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Using employee surveys to solve workforce conflicts

Published on April 15, 2002
on TechRepublic.Com

When most people think of surveys, it's likely in the context of industry trends, public opinion polls, and consumer product evaluation. But surveys are finding a niche in the IT department these days as CIOs and tech leaders realize how valuable the tools can be for investigating, and ultimately, solving workforce problems.

As one company relates, a survey effort focused on friction between employees not only helped ease the conflicts but also improved overall project quality as well as the dialogue between staff and corporate management.

Using surveys to investigate problems

When the number of employees mushroomed from 200 to 450 at Internet systems integrator Context Integration in 1999, a "certain amount of chaos" followed, recalls Chuck McCann, director of strategic services at the Burlington, MA-based company. The impact was substantial— for the first time in its history, the company was facing project delays.

Management suspected that part of the problem was friction between new hires and more tenured staff, as new hires hadn't yet embraced the Context approach in completing projects.

Management decided to find out if their hunch was right and survey the workforce— all 450 staffers. Due to the large number of employees and Context's inexperience in conducting employee surveys, the company turned to Minneapolis-based Gantz Wiley Research, a company that conducts research into employee and client satisfaction.

Gantz Wiley conducted the company's surveys during the second and third quarters of 2000 at a cost of $22,000, which included survey design and consulting fees. The survey process was relatively painless, says McCann. Gantz Wiley first met with Context executives to learn about workforce concerns and survey issues (such as the confidentiality requirement) and then designed an Internet-based survey.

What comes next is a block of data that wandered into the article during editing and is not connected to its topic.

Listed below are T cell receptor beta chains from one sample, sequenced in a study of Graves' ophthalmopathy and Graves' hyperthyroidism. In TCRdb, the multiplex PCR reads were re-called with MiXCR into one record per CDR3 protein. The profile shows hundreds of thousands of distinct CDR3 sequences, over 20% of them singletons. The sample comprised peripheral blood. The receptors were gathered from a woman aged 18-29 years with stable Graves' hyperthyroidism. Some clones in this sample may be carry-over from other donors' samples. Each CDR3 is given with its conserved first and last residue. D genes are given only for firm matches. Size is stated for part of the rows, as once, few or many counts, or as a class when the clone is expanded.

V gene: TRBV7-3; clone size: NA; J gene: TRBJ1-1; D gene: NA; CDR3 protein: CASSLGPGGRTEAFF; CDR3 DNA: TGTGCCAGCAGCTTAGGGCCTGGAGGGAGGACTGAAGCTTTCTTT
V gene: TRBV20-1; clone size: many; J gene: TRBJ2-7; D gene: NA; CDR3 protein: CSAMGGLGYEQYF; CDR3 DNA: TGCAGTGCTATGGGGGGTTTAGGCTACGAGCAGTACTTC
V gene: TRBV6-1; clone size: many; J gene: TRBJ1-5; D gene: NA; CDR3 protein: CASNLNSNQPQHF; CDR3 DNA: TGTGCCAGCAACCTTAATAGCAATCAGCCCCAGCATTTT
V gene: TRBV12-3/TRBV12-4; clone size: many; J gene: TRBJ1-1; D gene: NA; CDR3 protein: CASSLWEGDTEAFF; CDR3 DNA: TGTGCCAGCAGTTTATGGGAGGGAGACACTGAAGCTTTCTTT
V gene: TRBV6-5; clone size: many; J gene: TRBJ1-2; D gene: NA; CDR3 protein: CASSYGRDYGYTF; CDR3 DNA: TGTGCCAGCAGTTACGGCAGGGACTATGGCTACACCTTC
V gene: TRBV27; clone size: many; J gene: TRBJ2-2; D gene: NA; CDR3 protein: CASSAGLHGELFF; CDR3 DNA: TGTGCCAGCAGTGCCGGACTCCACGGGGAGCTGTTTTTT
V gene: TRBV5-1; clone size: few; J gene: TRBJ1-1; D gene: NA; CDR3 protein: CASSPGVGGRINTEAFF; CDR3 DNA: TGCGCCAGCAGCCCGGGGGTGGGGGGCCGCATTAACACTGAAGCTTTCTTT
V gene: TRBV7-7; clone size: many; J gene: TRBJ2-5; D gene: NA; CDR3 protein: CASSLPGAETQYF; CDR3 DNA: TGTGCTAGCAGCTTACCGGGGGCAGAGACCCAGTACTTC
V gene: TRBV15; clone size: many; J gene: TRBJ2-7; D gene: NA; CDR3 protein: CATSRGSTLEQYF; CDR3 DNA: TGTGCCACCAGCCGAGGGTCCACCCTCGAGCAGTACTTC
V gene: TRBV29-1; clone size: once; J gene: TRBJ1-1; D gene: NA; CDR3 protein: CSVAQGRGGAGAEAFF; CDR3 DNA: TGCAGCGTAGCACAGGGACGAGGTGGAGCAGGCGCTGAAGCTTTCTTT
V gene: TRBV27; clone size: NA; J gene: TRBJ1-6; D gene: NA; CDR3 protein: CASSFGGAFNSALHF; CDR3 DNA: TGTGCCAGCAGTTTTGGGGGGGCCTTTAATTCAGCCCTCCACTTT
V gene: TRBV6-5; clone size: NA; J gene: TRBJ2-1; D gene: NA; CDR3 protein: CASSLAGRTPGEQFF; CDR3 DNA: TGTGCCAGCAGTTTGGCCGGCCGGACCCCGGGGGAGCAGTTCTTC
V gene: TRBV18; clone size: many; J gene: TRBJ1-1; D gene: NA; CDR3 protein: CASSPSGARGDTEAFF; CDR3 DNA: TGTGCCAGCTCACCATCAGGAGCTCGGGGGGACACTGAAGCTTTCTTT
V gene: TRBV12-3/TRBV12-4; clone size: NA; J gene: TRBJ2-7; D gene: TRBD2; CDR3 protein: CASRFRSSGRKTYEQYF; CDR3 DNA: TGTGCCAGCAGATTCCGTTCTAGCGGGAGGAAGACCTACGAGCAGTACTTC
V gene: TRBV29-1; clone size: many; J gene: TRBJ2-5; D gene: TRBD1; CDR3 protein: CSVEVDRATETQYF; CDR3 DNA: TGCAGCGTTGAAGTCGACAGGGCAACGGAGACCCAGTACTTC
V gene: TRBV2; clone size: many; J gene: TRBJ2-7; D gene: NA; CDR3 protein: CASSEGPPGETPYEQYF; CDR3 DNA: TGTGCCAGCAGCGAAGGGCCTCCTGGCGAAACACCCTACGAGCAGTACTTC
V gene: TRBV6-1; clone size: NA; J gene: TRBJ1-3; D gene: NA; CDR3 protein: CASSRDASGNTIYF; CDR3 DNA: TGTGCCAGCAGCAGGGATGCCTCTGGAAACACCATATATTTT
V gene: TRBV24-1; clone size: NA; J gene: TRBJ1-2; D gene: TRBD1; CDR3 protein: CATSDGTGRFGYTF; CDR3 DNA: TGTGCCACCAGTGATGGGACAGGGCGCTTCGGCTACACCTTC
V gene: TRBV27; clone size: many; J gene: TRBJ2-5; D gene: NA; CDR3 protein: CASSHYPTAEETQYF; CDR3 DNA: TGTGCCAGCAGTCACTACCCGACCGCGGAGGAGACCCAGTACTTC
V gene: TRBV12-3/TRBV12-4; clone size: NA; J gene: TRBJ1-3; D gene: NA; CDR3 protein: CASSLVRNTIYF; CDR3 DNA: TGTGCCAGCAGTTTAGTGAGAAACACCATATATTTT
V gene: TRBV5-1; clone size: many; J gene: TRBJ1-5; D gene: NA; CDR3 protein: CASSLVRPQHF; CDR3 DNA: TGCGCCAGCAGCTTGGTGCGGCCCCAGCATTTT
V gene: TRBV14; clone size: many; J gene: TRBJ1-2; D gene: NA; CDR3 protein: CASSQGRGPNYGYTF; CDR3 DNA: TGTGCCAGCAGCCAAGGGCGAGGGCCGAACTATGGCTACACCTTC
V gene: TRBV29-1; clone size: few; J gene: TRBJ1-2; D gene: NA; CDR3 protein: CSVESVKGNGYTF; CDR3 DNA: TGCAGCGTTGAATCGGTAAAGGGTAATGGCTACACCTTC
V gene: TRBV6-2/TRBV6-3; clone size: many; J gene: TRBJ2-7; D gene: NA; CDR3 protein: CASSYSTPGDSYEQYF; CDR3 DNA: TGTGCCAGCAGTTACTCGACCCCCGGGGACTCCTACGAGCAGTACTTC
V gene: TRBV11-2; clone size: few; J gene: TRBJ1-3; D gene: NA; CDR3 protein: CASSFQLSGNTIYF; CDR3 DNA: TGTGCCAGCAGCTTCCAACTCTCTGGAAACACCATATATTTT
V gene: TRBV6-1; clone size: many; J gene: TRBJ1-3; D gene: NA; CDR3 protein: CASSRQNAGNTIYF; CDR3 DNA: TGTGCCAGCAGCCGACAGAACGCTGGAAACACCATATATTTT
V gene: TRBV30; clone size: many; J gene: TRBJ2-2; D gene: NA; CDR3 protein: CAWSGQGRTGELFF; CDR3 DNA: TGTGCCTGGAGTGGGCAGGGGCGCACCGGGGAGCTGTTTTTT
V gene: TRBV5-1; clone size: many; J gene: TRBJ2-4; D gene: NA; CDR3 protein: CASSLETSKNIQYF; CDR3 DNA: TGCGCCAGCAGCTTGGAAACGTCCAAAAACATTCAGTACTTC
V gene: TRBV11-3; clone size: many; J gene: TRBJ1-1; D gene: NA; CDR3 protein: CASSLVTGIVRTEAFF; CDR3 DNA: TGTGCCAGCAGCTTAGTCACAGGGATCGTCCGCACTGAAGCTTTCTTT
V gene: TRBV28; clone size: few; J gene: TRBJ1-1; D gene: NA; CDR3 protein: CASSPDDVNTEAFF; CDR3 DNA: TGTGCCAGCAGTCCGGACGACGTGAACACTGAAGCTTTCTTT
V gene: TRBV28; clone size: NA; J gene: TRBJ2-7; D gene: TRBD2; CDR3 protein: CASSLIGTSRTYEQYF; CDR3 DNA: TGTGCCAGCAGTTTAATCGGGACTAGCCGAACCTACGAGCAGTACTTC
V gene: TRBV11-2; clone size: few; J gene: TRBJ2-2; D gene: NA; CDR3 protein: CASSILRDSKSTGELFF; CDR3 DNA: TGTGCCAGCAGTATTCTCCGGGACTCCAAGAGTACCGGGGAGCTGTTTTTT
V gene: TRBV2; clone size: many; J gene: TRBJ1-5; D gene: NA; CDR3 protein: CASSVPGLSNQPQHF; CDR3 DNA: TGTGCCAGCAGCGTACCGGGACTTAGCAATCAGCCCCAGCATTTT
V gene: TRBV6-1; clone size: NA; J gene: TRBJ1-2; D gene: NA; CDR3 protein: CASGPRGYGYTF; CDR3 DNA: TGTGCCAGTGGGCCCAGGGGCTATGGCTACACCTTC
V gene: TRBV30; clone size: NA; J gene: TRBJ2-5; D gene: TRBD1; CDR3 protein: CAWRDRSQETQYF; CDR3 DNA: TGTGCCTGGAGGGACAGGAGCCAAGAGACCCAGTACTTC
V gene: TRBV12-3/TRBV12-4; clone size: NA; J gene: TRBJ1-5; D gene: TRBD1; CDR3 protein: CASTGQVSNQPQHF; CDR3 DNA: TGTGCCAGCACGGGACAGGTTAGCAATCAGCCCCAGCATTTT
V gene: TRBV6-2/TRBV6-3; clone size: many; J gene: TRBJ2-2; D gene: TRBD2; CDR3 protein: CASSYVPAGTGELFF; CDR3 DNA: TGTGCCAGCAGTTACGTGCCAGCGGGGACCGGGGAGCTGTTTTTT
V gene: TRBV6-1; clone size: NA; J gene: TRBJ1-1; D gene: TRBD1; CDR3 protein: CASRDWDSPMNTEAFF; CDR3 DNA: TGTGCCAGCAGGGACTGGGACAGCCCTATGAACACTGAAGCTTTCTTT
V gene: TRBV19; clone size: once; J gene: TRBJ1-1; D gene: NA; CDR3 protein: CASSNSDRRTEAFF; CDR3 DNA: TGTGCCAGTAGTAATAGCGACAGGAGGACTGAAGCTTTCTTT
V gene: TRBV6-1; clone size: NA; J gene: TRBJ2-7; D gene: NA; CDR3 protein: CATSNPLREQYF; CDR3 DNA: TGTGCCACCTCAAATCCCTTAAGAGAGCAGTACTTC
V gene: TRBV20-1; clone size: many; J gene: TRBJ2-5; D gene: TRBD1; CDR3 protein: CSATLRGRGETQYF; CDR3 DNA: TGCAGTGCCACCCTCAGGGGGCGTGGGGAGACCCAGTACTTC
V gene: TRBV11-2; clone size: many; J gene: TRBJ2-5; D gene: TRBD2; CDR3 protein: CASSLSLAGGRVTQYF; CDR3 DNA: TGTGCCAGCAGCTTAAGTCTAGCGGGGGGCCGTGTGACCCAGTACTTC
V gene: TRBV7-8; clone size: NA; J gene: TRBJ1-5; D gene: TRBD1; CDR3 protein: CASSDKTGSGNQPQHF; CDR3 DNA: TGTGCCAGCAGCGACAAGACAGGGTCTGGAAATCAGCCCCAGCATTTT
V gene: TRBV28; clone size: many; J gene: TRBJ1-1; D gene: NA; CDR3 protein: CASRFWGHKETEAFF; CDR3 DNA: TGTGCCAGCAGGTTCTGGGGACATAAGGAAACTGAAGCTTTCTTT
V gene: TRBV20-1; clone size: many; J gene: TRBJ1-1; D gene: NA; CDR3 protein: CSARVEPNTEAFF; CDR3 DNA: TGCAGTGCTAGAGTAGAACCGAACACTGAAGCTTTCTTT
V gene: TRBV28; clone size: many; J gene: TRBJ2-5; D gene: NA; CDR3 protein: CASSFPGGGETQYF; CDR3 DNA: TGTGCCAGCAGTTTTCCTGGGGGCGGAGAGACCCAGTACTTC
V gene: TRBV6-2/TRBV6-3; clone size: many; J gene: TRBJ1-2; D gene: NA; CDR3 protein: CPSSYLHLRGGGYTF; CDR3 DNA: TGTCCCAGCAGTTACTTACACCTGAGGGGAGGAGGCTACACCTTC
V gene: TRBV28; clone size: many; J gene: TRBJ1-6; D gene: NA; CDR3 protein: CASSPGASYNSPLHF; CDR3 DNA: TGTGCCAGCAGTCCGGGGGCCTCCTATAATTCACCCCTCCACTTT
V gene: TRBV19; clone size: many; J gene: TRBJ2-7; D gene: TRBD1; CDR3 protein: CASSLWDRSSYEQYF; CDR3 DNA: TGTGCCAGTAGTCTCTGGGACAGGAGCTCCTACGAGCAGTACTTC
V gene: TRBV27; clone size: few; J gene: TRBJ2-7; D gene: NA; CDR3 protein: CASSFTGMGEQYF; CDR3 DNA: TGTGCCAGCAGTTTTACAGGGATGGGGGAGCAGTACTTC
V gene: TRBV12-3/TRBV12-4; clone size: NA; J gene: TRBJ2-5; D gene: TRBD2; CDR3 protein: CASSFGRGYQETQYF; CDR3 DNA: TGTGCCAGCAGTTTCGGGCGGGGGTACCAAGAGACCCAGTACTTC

While the survey was being designed, Context's employee-relations group, called the Ministry of People, began informing workers about the impending survey via e-mail notices, companywide conference calls, and personal reminders.

When the survey was ready to be rolled out, employees were issued a unique code identifier and password for accessing the survey form. This process assured employees that answers couldn't be traced back to individuals, explains Mark Schmit, Gantz Wiley's executive director of employee surveys.

Results confirm management hunch

While most organizations can expect 65 to 75 percent of workers to remit a poll or survey, an astonishing 90 percent of Context employees answered the call. The high response was tied to Context's prep work and internal notification effort.

Three weeks after the survey data was compiled, Context had the survey analysis in hand. "We didn't actually get a lot of surprises, which in itself was a very positive thing for the management team," says McCann.

The results confirmed what Context leaders suspected: New employees had brought their own methods and tools for getting work done into their jobs at Context, and it was clashing with the tenured workers' approach.

Additionally, the survey revealed leadership insight: Employees were concerned about personal and professional development and said they needed a better understanding of company culture and business direction.

Set a course based on the information Obviously, conducting a survey and getting an analysis is worthless if the process stops at that point. Context then held meetings with employees to discuss possible avenues of action to solve the workforce conflicts. The goal wasn't to solve every issue initially, explains Schmit.

"While five or six things may need to change, you can only focus on one or two," he explains. Context followed up on the employee feedback and the meetings with a three-pronged approach:

  • To address confusion on project implementation, Context began training all new employees in Context's project methodologies. It also began periodic process reviews.
  • To improve communication, the company initiated all-hands meetings typically led by the CEO, who addressed employee questions and concerns.
  • Quarterly employee reviews were begun to align technology and business objectives with employee learning goals.

Context was able to get projects back on track, as well as boost employee self-confidence through its efforts in response to the survey results.

"At a time when there was a feeling that the company might be getting too big, it reassured the people that the management team was still concerned about them," says McCann.

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david southgate
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